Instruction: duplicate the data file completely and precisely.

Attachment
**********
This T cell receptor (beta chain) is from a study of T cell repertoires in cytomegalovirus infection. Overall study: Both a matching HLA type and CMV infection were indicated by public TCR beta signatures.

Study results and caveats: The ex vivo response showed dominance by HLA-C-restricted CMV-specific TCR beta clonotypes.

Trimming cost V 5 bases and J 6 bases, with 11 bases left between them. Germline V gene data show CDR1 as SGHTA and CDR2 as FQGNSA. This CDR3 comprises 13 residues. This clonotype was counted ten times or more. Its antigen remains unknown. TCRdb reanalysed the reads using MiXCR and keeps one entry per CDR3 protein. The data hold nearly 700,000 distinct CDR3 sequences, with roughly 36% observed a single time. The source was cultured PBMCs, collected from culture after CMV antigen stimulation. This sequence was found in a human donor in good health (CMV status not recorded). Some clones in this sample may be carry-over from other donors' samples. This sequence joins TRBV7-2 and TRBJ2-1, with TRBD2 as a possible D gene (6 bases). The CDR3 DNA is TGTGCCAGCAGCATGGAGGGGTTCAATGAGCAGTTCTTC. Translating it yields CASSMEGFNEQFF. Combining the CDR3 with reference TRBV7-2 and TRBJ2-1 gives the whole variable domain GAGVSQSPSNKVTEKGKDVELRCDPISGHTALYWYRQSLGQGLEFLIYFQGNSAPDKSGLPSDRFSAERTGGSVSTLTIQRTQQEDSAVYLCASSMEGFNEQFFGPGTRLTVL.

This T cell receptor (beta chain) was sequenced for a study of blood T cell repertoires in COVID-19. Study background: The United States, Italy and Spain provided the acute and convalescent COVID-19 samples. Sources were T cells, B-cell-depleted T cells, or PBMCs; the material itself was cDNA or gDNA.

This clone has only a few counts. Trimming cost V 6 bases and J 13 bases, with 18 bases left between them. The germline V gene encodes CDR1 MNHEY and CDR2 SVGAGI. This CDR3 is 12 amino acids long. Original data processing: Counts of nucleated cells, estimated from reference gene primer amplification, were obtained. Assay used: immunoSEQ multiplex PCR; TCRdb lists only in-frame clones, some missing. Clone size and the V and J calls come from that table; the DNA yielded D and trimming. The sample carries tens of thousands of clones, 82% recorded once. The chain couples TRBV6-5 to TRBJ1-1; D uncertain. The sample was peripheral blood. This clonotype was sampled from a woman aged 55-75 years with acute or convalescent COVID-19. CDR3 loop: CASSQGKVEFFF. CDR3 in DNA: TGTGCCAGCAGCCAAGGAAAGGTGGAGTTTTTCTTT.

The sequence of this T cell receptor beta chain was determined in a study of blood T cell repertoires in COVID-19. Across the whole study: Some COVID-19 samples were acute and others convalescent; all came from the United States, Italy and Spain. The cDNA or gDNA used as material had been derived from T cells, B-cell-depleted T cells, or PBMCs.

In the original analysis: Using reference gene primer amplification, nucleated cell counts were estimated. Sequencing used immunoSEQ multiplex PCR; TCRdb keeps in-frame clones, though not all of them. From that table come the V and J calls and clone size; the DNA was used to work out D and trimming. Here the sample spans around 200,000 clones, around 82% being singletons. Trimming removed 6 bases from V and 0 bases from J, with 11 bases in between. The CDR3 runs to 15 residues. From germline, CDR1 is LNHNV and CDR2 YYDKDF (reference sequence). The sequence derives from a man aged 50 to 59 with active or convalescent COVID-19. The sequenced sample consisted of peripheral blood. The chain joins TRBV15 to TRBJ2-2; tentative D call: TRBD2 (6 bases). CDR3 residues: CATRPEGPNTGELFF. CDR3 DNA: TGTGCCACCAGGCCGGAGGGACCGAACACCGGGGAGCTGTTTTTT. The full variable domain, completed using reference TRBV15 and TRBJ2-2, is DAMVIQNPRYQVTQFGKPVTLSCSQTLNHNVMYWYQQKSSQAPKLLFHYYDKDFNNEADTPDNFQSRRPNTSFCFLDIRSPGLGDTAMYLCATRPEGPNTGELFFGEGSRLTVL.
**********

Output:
This T cell receptor (beta chain) is from a study of T cell repertoires in cytomegalovirus infection. Overall study: Both a matching HLA type and CMV infection were indicated by public TCR beta signatures.

Study results and caveats: The ex vivo response showed dominance by HLA-C-restricted CMV-specific TCR beta clonotypes.

Trimming cost V 5 bases and J 6 bases, with 11 bases left between them. Germline V gene data show CDR1 as SGHTA and CDR2 as FQGNSA. This CDR3 comprises 13 residues. This clonotype was counted ten times or more. Its antigen remains unknown. TCRdb reanalysed the reads using MiXCR and keeps one entry per CDR3 protein. The data hold nearly 700,000 distinct CDR3 sequences, with roughly 36% observed a single time. The source was cultured PBMCs, collected from culture after CMV antigen stimulation. This sequence was found in a human donor in good health (CMV status not recorded). Some clones in this sample may be carry-over from other donors' samples. This sequence joins TRBV7-2 and TRBJ2-1, with TRBD2 as a possible D gene (6 bases). The CDR3 DNA is TGTGCCAGCAGCATGGAGGGGTTCAATGAGCAGTTCTTC. Translating it yields CASSMEGFNEQFF. Combining the CDR3 with reference TRBV7-2 and TRBJ2-1 gives the whole variable domain GAGVSQSPSNKVTEKGKDVELRCDPISGHTALYWYRQSLGQGLEFLIYFQGNSAPDKSGLPSDRFSAERTGGSVSTLTIQRTQQEDSAVYLCASSMEGFNEQFFGPGTRLTVL.

This T cell receptor (beta chain) was sequenced for a study of blood T cell repertoires in COVID-19. Study background: The United States, Italy and Spain provided the acute and convalescent COVID-19 samples. Sources were T cells, B-cell-depleted T cells, or PBMCs; the material itself was cDNA or gDNA.

This clone has only a few counts. Trimming cost V 6 bases and J 13 bases, with 18 bases left between them. The germline V gene encodes CDR1 MNHEY and CDR2 SVGAGI. This CDR3 is 12 amino acids long. Original data processing: Counts of nucleated cells, estimated from reference gene primer amplification, were obtained. Assay used: immunoSEQ multiplex PCR; TCRdb lists only in-frame clones, some missing. Clone size and the V and J calls come from that table; the DNA yielded D and trimming. The sample carries tens of thousands of clones, 82% recorded once. The chain couples TRBV6-5 to TRBJ1-1; D uncertain. The sample was peripheral blood. This clonotype was sampled from a woman aged 55-75 years with acute or convalescent COVID-19. CDR3 loop: CASSQGKVEFFF. CDR3 in DNA: TGTGCCAGCAGCCAAGGAAAGGTGGAGTTTTTCTTT.

The sequence of this T cell receptor beta chain was determined in a study of blood T cell repertoires in COVID-19. Across the whole study: Some COVID-19 samples were acute and others convalescent; all came from the United States, Italy and Spain. The cDNA or gDNA used as material had been derived from T cells, B-cell-depleted T cells, or PBMCs.

In the original analysis: Using reference gene primer amplification, nucleated cell counts were estimated. Sequencing used immunoSEQ multiplex PCR; TCRdb keeps in-frame clones, though not all of them. From that table come the V and J calls and clone size; the DNA was used to work out D and trimming. Here the sample spans around 200,000 clones, around 82% being singletons. Trimming removed 6 bases from V and 0 bases from J, with 11 bases in between. The CDR3 runs to 15 residues. From germline, CDR1 is LNHNV and CDR2 YYDKDF (reference sequence). The sequence derives from a man aged 50 to 59 with active or convalescent COVID-19. The sequenced sample consisted of peripheral blood. The chain joins TRBV15 to TRBJ2-2; tentative D call: TRBD2 (6 bases). CDR3 residues: CATRPEGPNTGELFF. CDR3 DNA: TGTGCCACCAGGCCGGAGGGACCGAACACCGGGGAGCTGTTTTTT. The full variable domain, completed using reference TRBV15 and TRBJ2-2, is DAMVIQNPRYQVTQFGKPVTLSCSQTLNHNVMYWYQQKSSQAPKLLFHYYDKDFNNEADTPDNFQSRRPNTSFCFLDIRSPGLGDTAMYLCATRPEGPNTGELFFGEGSRLTVL.